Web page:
Greece 1970. Byzantine Art. Mosaic. Fragment of "The Angel of Annunciation". Daphni Monastery, Athens. Greece 1970. Byzantine Art. Mosaic. Fragment of "Chrit", Monastery Nea Moni, Chios. Greece 1970. Byzantine Art. Fragment of "Saint Dimitrios with Two Children". Thessaloniki.

In the early Byzantine period, as wide a diversity of styles is seen in ecclesiastical architecture as in art. Two major types of churches, however, can be distinguished: the basilica type, with a nave flanked by colonnades terminating in a semicircular apse and covered by a timber roof; and the stone-vaulted centralized church, with its separate components gathered under a central dome. The second type—the stone-vaulted centralized church—was dominant throughout the Byzantine period. 

Italy and San Marino 1994. Joint issue. St. Marc Cathedral in Venice. Cyprus 1967. Byzantine Art. St. Andrew's Church. USSR 1978. Byzantine Art. "Our Saviour's Church" in Nerl.

St. George -- The Byzantine Martyr
Saint George was born in Cappadocia (in eastern Asia Minor) and died about 303 as a Christian Martyr.  His life is obscured by legend, but his martyrdom at Lydda, Palestine, is generally considered a matter of historical fact, testified to by two early Syrian church inscriptions and by a canon of Pope Gelasius I, dated 494, in which St. George is mentioned as one whose name was held in reverence.   The most popular of the legends that have grown up around him relates his encounter with the dragon. A pagan town in Libya was victimized by a dragon (representing the devil), which the inhabitants first attempted to calm down by offerings of sheep, and then by the sacrifice of various members of their community.   The daughter of the king (representing the Church) was chosen by lot and was taken out to await the coming of the monster, but George arrived, killed the dragon, and converted the community to Christianity.   Saint George has been adapted world wide as the saint fighting the evil and defending the good, in the end slaying the dragon (representing the evil).  The stamps on these pages all show the traditional legend, featured by both the Orthodox world, the Roman Catholic world, and the Muslim world.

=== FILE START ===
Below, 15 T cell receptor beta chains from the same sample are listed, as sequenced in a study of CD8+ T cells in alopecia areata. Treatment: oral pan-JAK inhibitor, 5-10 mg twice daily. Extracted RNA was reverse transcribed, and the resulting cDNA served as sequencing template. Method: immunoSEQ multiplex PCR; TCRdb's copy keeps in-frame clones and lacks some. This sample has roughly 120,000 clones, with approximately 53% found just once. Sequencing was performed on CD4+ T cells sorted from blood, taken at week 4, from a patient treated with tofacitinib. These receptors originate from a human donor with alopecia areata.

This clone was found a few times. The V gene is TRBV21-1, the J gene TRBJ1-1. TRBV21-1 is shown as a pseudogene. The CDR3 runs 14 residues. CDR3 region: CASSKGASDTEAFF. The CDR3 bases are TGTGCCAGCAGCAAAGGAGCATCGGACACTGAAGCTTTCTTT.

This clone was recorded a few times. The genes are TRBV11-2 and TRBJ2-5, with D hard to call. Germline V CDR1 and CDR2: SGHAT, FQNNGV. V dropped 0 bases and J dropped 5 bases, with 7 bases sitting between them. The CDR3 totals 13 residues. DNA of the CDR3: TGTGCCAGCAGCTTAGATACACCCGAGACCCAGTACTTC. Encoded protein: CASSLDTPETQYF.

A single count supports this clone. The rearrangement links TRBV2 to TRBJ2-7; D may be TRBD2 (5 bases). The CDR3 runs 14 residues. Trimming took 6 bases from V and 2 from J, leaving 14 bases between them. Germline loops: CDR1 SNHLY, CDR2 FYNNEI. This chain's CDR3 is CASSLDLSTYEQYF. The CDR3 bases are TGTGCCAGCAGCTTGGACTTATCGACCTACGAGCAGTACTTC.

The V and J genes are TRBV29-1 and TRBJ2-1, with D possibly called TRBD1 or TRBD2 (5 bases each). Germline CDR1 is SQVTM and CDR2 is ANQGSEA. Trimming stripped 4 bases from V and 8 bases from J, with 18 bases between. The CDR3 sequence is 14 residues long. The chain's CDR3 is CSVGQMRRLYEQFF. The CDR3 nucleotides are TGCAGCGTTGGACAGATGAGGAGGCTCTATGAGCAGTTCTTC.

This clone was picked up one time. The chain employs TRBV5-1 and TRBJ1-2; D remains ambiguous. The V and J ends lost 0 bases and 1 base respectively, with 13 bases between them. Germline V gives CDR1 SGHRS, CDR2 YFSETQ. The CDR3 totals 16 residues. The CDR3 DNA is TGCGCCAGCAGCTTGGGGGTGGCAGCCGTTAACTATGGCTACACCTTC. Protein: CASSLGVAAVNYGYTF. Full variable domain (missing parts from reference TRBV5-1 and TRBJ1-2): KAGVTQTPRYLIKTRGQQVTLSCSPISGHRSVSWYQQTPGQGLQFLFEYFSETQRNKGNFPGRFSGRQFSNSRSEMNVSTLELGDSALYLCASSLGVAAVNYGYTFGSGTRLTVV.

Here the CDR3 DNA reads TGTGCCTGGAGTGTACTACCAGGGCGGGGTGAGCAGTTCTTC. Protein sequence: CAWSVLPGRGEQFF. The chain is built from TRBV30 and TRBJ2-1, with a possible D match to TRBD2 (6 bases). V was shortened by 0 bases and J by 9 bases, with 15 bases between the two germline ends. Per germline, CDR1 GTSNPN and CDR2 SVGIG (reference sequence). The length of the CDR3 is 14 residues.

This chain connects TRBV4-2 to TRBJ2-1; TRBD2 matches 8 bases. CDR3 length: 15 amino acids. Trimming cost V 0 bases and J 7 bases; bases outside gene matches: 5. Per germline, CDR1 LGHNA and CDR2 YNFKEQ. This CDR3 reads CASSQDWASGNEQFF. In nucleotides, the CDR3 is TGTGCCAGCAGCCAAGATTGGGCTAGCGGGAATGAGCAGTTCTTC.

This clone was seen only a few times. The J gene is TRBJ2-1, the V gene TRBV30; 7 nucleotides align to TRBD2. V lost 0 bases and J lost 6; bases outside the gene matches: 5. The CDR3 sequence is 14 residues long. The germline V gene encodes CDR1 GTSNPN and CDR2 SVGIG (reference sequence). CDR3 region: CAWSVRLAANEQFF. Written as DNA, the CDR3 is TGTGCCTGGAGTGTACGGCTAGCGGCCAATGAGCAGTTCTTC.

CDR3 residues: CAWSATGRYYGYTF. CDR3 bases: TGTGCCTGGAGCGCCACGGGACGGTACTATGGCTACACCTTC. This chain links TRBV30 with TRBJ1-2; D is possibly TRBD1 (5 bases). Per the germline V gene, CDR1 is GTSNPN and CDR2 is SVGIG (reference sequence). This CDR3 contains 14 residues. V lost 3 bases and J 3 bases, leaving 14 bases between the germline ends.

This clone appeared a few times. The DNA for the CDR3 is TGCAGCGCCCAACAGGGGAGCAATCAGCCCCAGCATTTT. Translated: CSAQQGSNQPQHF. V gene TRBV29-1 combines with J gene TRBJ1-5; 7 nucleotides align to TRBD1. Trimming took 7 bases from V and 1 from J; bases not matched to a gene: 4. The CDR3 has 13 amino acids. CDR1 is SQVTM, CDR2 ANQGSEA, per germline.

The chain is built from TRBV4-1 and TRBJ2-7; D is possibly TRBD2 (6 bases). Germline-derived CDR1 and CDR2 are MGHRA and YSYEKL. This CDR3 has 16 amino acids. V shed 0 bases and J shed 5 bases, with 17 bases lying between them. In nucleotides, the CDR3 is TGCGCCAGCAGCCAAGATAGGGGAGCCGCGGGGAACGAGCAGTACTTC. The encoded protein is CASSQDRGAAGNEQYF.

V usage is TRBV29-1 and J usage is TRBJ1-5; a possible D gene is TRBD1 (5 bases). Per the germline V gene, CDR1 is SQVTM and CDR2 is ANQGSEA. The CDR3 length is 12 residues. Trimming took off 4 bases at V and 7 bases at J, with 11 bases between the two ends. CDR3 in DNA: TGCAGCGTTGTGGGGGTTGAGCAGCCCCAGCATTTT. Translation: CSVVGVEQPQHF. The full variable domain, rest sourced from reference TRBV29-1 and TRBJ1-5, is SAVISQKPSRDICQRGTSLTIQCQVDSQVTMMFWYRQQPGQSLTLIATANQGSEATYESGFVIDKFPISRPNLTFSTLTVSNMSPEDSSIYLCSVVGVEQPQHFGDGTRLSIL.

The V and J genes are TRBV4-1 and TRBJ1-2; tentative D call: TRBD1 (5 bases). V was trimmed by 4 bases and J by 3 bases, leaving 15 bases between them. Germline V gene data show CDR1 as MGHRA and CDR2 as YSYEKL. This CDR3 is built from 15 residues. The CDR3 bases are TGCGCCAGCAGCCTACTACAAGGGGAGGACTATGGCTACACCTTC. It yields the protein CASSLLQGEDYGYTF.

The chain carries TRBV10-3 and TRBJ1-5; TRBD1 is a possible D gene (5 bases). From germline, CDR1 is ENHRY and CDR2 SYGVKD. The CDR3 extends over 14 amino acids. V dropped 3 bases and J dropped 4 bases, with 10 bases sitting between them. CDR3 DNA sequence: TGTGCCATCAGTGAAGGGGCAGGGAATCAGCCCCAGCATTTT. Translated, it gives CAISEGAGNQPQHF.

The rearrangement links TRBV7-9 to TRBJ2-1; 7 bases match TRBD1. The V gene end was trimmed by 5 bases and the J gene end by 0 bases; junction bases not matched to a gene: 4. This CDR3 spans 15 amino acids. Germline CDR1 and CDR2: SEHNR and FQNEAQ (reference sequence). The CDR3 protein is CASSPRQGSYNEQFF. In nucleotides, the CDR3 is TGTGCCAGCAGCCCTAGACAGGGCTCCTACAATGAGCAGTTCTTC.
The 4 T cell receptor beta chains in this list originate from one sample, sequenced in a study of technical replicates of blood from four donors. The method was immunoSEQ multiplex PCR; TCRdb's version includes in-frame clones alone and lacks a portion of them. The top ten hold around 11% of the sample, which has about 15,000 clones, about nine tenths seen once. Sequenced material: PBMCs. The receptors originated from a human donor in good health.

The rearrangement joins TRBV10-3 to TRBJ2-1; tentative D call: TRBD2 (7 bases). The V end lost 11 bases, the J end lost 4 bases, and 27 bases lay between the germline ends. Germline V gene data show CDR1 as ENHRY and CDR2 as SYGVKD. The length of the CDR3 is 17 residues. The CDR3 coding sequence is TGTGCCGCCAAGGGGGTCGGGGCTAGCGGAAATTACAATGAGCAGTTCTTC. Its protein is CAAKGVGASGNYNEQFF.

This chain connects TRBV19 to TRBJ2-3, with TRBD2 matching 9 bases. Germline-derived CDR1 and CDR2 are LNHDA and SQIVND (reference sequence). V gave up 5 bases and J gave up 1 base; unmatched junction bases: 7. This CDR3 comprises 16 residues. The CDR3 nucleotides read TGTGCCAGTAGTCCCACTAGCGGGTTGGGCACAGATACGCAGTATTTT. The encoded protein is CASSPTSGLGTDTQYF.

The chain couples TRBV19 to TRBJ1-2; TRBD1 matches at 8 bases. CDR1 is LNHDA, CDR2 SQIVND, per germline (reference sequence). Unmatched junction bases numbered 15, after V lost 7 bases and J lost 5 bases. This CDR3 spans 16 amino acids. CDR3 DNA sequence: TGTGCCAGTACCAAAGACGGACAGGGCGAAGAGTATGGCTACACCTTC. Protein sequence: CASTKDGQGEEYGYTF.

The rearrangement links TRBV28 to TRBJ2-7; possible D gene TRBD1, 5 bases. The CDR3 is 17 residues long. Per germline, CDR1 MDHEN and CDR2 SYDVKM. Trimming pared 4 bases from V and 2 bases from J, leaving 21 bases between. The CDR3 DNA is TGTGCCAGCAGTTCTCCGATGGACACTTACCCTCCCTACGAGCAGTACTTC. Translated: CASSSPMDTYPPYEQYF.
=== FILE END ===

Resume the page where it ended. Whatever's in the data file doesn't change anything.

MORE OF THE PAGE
Crete 1900. Byzantine Art. St. George slaying the dragon. Greece 1964. Byzantine Arts. Arms of the island Leukas. Saint George. Sweden 1962. Byzantine Art. Uppsala Cathedral and a sculpture of St. George. Lithuania 1999. Byzantine Arts. City arms of Mariampole. St. George slaying the dragon.
Romania 1971. Byzantine Art. Arborea Monastery. St. George appearing before Czar Diocletian.

Danzig 1921. Byzantine Art. St. eorge slaying the dragon.

Deutsches Reich 1943. Byzantine Art. German Goldsmith Art. St. George slaying the dragon. Romania 1971. Byzantine Art. Moldovita Monastery. St. George slaying the dragon.

Russia. Byzantine Art. Postcard. Icon of Saint George. 850th anniversary of Moscow.

Russia 1978. Byzantine Art. First Day Cover. St. George slaying the dragon.

Russia 1997. Byzantine Art. St. George. 850th anniversary of Moscow. Russia 1992. Byzantine Art. St. George slaying the dragon. Russia 1914. Byzantine Art. War Charity. St. George slaying the dragon.

There are hundreds of stamps depicting St. George issued world wide.  In 2003 his 17th centenary was celebrated by the Vatican.  

Sources and links: 

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Revised 24-jul-2006. Ann Mette Heindorff